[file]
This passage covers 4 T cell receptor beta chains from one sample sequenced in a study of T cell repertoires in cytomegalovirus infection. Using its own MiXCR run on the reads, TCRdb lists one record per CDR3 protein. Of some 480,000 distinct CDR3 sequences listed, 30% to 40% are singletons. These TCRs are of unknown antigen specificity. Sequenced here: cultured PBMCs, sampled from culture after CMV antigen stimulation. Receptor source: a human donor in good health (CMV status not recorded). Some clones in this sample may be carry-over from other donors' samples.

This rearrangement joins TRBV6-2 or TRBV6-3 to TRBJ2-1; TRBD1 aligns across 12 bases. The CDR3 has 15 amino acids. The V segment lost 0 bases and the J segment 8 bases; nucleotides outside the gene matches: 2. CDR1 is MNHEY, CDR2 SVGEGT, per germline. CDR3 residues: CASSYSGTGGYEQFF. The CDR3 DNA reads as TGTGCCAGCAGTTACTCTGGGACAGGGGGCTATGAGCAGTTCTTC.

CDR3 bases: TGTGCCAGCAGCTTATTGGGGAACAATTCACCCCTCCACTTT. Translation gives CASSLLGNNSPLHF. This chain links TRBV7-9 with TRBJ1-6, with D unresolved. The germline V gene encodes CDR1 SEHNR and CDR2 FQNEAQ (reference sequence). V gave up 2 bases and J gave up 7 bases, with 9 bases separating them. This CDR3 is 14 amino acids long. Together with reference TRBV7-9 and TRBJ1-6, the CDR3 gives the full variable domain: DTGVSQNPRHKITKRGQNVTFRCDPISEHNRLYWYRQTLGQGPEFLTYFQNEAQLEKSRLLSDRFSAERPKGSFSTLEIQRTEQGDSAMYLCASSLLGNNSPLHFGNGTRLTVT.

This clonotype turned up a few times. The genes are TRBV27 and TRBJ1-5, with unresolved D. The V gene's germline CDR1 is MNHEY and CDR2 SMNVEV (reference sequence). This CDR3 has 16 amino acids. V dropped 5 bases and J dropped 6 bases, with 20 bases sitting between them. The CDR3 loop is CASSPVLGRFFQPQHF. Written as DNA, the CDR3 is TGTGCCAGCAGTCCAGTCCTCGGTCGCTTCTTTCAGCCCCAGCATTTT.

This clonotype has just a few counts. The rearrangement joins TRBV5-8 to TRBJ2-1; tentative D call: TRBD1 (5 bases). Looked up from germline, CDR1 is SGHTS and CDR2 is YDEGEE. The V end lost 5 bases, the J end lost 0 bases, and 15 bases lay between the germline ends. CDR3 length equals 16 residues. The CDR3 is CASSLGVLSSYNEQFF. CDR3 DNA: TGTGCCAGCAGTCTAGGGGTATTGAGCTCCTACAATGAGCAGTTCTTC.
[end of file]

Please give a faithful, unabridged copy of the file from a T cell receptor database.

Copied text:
This passage covers 4 T cell receptor beta chains from one sample sequenced in a study of T cell repertoires in cytomegalovirus infection. Using its own MiXCR run on the reads, TCRdb lists one record per CDR3 protein. Of some 480,000 distinct CDR3 sequences listed, 30% to 40% are singletons. These TCRs are of unknown antigen specificity. Sequenced here: cultured PBMCs, sampled from culture after CMV antigen stimulation. Receptor source: a human donor in good health (CMV status not recorded). Some clones in this sample may be carry-over from other donors' samples.

This rearrangement joins TRBV6-2 or TRBV6-3 to TRBJ2-1; TRBD1 aligns across 12 bases. The CDR3 has 15 amino acids. The V segment lost 0 bases and the J segment 8 bases; nucleotides outside the gene matches: 2. CDR1 is MNHEY, CDR2 SVGEGT, per germline. CDR3 residues: CASSYSGTGGYEQFF. The CDR3 DNA reads as TGTGCCAGCAGTTACTCTGGGACAGGGGGCTATGAGCAGTTCTTC.

CDR3 bases: TGTGCCAGCAGCTTATTGGGGAACAATTCACCCCTCCACTTT. Translation gives CASSLLGNNSPLHF. This chain links TRBV7-9 with TRBJ1-6, with D unresolved. The germline V gene encodes CDR1 SEHNR and CDR2 FQNEAQ (reference sequence). V gave up 2 bases and J gave up 7 bases, with 9 bases separating them. This CDR3 is 14 amino acids long. Together with reference TRBV7-9 and TRBJ1-6, the CDR3 gives the full variable domain: DTGVSQNPRHKITKRGQNVTFRCDPISEHNRLYWYRQTLGQGPEFLTYFQNEAQLEKSRLLSDRFSAERPKGSFSTLEIQRTEQGDSAMYLCASSLLGNNSPLHFGNGTRLTVT.

This clonotype turned up a few times. The genes are TRBV27 and TRBJ1-5, with unresolved D. The V gene's germline CDR1 is MNHEY and CDR2 SMNVEV (reference sequence). This CDR3 has 16 amino acids. V dropped 5 bases and J dropped 6 bases, with 20 bases sitting between them. The CDR3 loop is CASSPVLGRFFQPQHF. Written as DNA, the CDR3 is TGTGCCAGCAGTCCAGTCCTCGGTCGCTTCTTTCAGCCCCAGCATTTT.

This clonotype has just a few counts. The rearrangement joins TRBV5-8 to TRBJ2-1; tentative D call: TRBD1 (5 bases). Looked up from germline, CDR1 is SGHTS and CDR2 is YDEGEE. The V end lost 5 bases, the J end lost 0 bases, and 15 bases lay between the germline ends. CDR3 length equals 16 residues. The CDR3 is CASSLGVLSSYNEQFF. CDR3 DNA: TGTGCCAGCAGTCTAGGGGTATTGAGCTCCTACAATGAGCAGTTCTTC.